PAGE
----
The benefits of solar technology adoption for street vendors in Bihar

Project Active from to Energy

Street vendors play a major role in the market for goods and services in India, numbering over 10 million people and predominantly represented by the urban poor. Worldwide estimates place street trading as the largest employment subgroup in the informal sector, after home-based workers. However, the ability of these microenterprises (defined as firms employing less than six people) to profit from and grow their businesses is severely constrained by lacking infrastructure. Working in the informal sector, many street vendors have no access to basic infrastructure.

This lack of access, or alternately the high costs of self-generated electricity, disproportionately affects small firms, increasing their total costs of doing business, reducing their profits, and lowering their quality of life. What are the effects of providing access to low-cost, off-grid, renewable energy on the dynamics of microenterprises in the informal sector?

We propose answering this question through a field experiment that randomly distributes access to energy efficient technology to microenterprises in India. We will deploy solar-power lanterns for urban and peri-urban street vendors in the Indian state of Bihar who currently rely on kerosene, liquefied petroleum gas (LPG), and other expensive/ineffective sources of lighting for their lighting and power needs. This treatment of solar light is expected to reduce fuel expenditures, improve sales, and generate additional income for these small-scale entrepreneurs. To measure the effectiveness of the intervention, we will collect survey data from the traders.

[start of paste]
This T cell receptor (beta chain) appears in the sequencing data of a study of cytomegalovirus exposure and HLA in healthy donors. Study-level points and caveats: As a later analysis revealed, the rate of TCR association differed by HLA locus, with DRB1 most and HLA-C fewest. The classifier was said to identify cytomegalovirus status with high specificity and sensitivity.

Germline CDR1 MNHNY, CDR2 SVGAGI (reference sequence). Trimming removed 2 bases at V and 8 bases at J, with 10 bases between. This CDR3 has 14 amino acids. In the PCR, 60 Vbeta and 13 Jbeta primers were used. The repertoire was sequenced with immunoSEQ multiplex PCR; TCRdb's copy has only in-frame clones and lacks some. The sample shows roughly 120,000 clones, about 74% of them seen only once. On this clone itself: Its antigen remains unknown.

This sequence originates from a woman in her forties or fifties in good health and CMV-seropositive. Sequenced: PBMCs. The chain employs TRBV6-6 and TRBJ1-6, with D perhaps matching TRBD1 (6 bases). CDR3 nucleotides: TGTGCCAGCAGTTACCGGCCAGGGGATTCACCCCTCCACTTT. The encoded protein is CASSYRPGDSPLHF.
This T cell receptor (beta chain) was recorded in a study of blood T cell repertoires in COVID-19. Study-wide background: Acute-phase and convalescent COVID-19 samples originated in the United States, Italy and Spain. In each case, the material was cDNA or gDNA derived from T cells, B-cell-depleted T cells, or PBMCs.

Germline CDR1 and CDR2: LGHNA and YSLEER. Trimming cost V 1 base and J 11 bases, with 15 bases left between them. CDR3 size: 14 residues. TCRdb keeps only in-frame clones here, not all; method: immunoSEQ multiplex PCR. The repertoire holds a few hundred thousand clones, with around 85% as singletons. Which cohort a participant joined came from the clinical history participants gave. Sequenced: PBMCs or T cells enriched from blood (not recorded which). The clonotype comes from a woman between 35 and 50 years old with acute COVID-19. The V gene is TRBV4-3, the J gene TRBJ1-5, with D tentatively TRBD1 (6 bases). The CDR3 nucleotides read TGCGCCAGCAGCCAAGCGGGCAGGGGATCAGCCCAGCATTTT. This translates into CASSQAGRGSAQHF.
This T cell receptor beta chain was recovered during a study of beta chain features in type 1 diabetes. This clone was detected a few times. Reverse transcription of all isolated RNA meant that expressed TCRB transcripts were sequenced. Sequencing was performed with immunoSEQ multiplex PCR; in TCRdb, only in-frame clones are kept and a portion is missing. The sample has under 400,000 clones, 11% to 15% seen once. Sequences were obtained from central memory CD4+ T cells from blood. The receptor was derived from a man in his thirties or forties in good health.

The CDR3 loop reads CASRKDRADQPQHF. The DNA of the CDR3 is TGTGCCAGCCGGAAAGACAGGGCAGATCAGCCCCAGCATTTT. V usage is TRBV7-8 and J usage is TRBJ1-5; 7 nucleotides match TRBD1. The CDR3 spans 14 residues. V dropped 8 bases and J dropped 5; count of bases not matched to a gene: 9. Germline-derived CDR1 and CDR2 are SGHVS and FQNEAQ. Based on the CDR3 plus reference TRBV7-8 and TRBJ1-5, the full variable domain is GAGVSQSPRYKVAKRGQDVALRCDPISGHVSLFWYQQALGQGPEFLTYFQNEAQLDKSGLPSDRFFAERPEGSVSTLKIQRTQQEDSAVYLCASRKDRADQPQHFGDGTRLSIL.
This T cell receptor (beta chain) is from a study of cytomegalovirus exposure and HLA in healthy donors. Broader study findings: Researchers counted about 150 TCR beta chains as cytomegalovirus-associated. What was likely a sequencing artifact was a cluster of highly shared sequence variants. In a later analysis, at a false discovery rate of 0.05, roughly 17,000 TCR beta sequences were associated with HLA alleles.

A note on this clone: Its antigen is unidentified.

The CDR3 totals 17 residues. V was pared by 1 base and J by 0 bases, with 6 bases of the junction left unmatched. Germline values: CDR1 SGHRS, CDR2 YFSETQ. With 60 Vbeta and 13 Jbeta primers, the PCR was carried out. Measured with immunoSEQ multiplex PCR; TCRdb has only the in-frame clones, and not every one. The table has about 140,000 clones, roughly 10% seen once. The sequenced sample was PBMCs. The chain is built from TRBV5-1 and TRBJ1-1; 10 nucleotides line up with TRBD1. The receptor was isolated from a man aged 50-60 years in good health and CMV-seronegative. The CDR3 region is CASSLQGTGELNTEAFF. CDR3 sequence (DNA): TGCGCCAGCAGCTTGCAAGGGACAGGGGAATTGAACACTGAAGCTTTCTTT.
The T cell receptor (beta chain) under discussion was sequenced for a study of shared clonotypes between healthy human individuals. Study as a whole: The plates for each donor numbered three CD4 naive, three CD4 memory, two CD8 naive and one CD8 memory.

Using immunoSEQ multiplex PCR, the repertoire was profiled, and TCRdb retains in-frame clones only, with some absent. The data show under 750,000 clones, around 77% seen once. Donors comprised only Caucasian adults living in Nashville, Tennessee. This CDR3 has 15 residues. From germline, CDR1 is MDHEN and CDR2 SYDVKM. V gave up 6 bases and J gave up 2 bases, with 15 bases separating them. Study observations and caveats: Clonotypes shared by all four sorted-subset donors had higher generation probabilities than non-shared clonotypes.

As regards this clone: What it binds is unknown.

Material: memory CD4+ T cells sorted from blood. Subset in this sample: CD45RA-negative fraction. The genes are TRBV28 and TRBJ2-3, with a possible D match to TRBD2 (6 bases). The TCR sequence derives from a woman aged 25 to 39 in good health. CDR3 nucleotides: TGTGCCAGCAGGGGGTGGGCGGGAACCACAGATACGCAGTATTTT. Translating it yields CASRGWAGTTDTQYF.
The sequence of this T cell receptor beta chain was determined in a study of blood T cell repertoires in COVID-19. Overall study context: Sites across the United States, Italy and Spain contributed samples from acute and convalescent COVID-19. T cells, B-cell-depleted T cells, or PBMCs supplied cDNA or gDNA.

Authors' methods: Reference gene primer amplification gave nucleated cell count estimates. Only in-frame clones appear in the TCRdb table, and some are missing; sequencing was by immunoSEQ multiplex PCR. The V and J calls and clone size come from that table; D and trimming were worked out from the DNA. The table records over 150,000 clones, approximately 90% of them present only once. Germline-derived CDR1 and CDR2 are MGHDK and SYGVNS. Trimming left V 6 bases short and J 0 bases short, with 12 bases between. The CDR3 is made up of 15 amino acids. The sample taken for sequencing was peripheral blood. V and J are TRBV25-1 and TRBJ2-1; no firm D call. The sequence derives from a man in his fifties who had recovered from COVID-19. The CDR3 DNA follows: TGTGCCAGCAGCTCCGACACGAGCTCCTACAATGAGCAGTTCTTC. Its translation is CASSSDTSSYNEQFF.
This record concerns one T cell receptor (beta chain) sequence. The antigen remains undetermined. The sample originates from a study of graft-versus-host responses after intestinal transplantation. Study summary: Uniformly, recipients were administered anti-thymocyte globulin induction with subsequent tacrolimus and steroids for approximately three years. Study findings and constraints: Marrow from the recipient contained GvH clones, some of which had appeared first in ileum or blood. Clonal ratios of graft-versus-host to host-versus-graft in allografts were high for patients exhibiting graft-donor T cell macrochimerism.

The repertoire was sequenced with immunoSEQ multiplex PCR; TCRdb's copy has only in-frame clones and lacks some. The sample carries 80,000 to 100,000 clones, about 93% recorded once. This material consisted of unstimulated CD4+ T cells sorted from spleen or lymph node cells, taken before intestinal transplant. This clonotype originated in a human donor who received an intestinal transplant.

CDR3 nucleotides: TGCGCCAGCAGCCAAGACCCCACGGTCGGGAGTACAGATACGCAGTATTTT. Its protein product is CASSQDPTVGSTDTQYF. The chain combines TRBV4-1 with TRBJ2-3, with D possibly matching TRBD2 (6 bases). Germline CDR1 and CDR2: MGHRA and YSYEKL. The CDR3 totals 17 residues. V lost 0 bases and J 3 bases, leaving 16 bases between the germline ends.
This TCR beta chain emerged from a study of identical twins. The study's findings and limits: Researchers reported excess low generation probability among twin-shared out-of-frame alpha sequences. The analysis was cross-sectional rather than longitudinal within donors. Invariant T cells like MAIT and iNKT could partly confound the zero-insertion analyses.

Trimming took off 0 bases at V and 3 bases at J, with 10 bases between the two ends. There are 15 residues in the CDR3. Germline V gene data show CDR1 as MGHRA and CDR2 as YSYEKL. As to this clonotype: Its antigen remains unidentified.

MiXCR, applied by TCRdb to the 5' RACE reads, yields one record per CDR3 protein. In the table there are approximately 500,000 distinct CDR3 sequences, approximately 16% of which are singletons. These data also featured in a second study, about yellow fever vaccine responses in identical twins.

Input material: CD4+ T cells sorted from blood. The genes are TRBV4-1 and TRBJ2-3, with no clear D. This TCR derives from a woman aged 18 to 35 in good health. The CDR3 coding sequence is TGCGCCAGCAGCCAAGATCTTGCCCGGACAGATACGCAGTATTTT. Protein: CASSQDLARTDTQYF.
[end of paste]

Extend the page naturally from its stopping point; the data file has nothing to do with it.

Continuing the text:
Our project aims at generating knowledge about several key aspects of the infrastructural problems that microenterprises in India face. First, does solar lighting allow significant savings in fuel expenditures? While the solar equipment requires a capital investment, the operating costs are much lower than those of traditional solutions, such as kerosene or LPG.

Second, does solar lighting improve sales at night? Poor lighting is a major deterrent to the purchase of products such as fruit and meals. If solar power can improve lighting, street vendors could increase their sales revenue.

Third, does solar lighting result in an observable increase in savings and investment? If street vendors secure gains from solar lighting, it is important to evaluate how these gains are used. If they are used to save money or invest in the business, their catalytic effects on the Bihari economy could be large. Finally, is solar lighting a cost-effective and environmentally sustainable solution? We can compare data on the results of the intervention against results from other impact assessments to see how well solar lighting performs relative to other potential interventions. We can also compute the environmental and energy security benefits of fuel savings. For example, the kerosene that some street vendors currently use emits black carbon, a potent greenhouse gas.